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The truth about 5 Panel Drug Screens and Synthetic Opiates (Oxycodone, Vicodin, etc)
  1. #1
    bstr83 is offline Banned
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    Default The truth about 5 Panel Drug Screens and Synthetic Opiates (Oxycodone, Vicodin, etc)

    If you run a search on "will oxycodone show up in a 5 panel drug test" the amount of results is staggering. What's more staggering is the amount of misinformation that comes up from users and doctors alike. My interpretation was that there is a fundamental lack of understanding on this topic, so I will share my story to help any users, doctors, employers, or anyone else that might find this useful.

    For starters, I'm an addict. Judge me all you want, I have a problem and I'm struggling to get past it. That is not the point of this post, so keep your judgemental comments to yourself. I am trying to provide some comfort to people who are going through what I went through, or educate a health professional that is as confused as the rest. So here is my tale...

    I take 150 to 200 mg of oxycodone every day except when i can't get it. It was a Saturday afternoon, I was terribly dopesick, and finally found some percs at 5pm, getting myself 30 of the 10/325. By Sunday evening, around 8 pm, they were all gone, so I took 300 mg in 24 hours give or take. Monday I reloaded, grabbing a weeks worth of 10/325's at noon. I snorted 40 mg at 1:30, and at 2:30 the worst possible scenario happened, I was selected to a random drug test at work. Though I rarely smoke pot, to make matters worse I had taken 2 or 3 small hits off a blunt on Sunday about 5pm. HR lady said I could wait until the morning since it was late in the afternoon, but I decided whats the point I'm screwed no matter what, go take it and at least I can partake of my recent pickup after to calm me down. Again, I'm an addict, I was convinced i lost my job, judge me or hate me, whatever. So at 4:30 pm I peed in the cup, thinking I had just watched my job squirt out my dong. The thing is, I couldn't have been more wrong....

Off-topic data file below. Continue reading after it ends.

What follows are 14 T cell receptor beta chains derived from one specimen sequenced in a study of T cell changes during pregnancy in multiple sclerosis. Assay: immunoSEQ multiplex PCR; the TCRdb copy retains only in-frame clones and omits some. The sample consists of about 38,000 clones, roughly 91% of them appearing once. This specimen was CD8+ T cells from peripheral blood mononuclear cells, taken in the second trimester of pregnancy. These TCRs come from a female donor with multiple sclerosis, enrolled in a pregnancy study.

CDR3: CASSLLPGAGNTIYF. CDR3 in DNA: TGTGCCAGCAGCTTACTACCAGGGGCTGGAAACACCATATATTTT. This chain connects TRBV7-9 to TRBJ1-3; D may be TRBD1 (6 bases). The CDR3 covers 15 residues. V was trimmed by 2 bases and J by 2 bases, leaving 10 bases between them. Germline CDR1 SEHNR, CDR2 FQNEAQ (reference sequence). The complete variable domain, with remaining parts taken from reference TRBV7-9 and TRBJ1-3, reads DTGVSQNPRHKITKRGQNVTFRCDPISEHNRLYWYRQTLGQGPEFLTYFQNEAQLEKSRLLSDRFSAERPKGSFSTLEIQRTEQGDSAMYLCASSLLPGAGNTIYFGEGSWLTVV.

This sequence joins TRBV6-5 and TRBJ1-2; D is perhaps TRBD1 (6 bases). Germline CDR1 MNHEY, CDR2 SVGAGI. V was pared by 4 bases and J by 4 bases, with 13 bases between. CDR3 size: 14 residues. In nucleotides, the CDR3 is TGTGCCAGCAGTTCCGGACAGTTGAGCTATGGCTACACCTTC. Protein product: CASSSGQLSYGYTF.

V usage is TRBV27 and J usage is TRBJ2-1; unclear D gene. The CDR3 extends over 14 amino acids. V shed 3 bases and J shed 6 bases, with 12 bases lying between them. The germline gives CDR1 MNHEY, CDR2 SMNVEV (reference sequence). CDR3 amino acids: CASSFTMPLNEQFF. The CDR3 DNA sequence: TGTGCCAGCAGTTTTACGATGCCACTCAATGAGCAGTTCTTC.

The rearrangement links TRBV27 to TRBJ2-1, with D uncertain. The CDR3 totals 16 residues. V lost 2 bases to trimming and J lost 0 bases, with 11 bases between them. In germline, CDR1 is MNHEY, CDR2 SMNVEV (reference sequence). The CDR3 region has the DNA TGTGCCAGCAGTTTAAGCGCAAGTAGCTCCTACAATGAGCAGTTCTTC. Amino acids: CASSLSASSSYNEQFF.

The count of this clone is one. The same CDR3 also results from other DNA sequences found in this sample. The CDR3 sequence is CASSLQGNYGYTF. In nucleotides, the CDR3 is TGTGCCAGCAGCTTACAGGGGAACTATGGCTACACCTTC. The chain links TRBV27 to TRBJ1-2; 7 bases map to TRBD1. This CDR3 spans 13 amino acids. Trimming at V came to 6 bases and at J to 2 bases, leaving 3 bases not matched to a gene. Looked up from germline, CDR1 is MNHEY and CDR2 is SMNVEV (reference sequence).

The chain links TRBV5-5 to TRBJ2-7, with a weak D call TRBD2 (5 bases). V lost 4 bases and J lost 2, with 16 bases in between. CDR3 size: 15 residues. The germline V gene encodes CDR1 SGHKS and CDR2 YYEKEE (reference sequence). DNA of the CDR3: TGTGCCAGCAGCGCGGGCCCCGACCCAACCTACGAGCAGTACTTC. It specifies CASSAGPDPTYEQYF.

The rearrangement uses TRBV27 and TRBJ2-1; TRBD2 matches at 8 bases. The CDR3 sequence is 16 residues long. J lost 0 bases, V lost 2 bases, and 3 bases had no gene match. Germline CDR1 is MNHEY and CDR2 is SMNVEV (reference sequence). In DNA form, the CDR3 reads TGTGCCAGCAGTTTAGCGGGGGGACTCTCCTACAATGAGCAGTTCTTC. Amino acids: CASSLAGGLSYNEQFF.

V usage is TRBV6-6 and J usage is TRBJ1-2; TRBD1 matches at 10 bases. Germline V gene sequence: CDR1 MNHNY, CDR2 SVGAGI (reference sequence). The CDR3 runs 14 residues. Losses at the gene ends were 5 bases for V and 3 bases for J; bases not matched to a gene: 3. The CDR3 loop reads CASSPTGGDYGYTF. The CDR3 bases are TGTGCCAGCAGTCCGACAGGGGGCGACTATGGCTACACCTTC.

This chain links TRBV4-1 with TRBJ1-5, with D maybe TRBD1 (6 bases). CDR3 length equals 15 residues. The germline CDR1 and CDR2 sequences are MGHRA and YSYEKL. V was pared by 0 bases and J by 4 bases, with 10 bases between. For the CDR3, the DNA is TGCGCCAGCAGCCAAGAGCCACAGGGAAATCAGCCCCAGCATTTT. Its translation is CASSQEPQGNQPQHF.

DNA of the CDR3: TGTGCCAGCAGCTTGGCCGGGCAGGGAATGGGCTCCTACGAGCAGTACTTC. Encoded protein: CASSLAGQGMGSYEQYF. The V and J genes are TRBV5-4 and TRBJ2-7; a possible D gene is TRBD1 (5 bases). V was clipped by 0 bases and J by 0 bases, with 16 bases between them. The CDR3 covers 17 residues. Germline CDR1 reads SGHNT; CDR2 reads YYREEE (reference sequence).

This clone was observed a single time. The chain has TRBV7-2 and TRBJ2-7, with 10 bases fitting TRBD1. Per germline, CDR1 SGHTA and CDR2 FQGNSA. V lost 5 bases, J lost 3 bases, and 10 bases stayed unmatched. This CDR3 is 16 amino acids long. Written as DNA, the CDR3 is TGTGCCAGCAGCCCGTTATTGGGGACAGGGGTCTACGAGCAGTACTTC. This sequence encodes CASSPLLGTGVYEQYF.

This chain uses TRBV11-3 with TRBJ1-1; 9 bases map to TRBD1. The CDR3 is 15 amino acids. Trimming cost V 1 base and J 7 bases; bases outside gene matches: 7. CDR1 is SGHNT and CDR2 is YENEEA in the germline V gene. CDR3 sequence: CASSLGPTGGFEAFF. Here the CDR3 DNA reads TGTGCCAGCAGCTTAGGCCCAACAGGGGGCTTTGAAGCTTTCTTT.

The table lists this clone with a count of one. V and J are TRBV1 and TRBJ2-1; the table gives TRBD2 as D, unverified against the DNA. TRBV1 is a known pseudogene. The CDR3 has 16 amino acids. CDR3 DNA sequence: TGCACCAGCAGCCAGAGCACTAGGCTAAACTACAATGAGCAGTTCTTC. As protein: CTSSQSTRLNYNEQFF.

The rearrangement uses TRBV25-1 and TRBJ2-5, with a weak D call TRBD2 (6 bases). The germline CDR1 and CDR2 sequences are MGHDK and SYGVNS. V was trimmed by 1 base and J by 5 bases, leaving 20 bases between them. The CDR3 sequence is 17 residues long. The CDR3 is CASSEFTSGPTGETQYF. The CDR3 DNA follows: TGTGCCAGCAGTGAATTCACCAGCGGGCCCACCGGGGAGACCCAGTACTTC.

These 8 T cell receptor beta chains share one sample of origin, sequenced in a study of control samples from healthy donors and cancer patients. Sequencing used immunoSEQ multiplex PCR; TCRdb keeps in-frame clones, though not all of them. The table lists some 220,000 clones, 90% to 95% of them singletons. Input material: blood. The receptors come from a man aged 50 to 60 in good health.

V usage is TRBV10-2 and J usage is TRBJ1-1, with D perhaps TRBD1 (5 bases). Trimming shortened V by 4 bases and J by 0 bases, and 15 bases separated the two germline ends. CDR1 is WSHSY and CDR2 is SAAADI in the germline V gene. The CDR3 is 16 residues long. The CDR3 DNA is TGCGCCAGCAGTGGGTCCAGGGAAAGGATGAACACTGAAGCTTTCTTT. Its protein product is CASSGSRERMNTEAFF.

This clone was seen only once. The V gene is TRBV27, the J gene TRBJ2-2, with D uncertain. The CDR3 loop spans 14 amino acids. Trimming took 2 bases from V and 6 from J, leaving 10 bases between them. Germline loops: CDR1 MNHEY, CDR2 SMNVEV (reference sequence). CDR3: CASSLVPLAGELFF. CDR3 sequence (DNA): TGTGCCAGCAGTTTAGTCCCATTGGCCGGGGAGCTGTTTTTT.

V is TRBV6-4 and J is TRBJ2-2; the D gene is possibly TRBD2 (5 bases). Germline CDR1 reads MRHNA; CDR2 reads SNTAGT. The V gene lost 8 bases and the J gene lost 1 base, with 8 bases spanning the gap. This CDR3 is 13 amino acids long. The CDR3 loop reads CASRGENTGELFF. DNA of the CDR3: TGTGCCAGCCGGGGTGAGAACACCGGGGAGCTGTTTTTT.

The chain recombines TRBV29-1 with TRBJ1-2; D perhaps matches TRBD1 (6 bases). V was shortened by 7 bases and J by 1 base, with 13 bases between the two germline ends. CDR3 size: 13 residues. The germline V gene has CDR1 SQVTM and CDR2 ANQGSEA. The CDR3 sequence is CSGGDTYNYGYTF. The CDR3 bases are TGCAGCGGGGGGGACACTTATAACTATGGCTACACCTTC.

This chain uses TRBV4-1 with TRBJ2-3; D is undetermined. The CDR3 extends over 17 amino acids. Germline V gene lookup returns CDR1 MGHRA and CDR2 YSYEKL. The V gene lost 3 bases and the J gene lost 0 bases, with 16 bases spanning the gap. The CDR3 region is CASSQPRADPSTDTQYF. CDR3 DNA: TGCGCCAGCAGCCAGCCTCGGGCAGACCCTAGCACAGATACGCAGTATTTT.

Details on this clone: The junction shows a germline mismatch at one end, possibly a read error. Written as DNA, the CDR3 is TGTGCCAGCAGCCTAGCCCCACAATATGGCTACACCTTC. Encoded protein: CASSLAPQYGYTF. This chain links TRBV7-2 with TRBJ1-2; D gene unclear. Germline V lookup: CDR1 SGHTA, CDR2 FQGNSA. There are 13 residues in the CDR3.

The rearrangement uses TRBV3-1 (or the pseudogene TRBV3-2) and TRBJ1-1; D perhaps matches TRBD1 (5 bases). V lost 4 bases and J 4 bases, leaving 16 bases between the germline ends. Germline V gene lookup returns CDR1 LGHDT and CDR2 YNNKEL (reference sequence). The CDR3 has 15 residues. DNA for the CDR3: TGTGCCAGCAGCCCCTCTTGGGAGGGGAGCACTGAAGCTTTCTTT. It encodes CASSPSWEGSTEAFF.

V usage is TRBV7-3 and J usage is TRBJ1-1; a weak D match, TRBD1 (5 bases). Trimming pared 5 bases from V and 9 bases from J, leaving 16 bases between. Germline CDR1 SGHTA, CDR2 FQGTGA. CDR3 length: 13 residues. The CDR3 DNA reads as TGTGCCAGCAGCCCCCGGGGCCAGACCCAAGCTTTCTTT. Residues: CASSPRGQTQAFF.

I work for a very large global corporation. As such, they tend to follow federal regulations. Federal drug testing guidelines require the 5 panel DOT test. There are very specific requirements as to what it can test for. It includes an Opiate panel. My company used a test from Quest SAP called 44105N (not positive on numbers sorry i lost the sheeet) SAP 5/50+MDMA/6AM, which per our standard operating procedure form is an equivalent panel to the DOT panel (note, I'm not positive on numbers sorry i lost the sheet from Quest it was 44 something) Clearly, I used a lot! of opiate all the way right up to the test. But yet I still have a job. All over the web you'll read that oxycodone will cause a positive, but yet I passed. So why is this?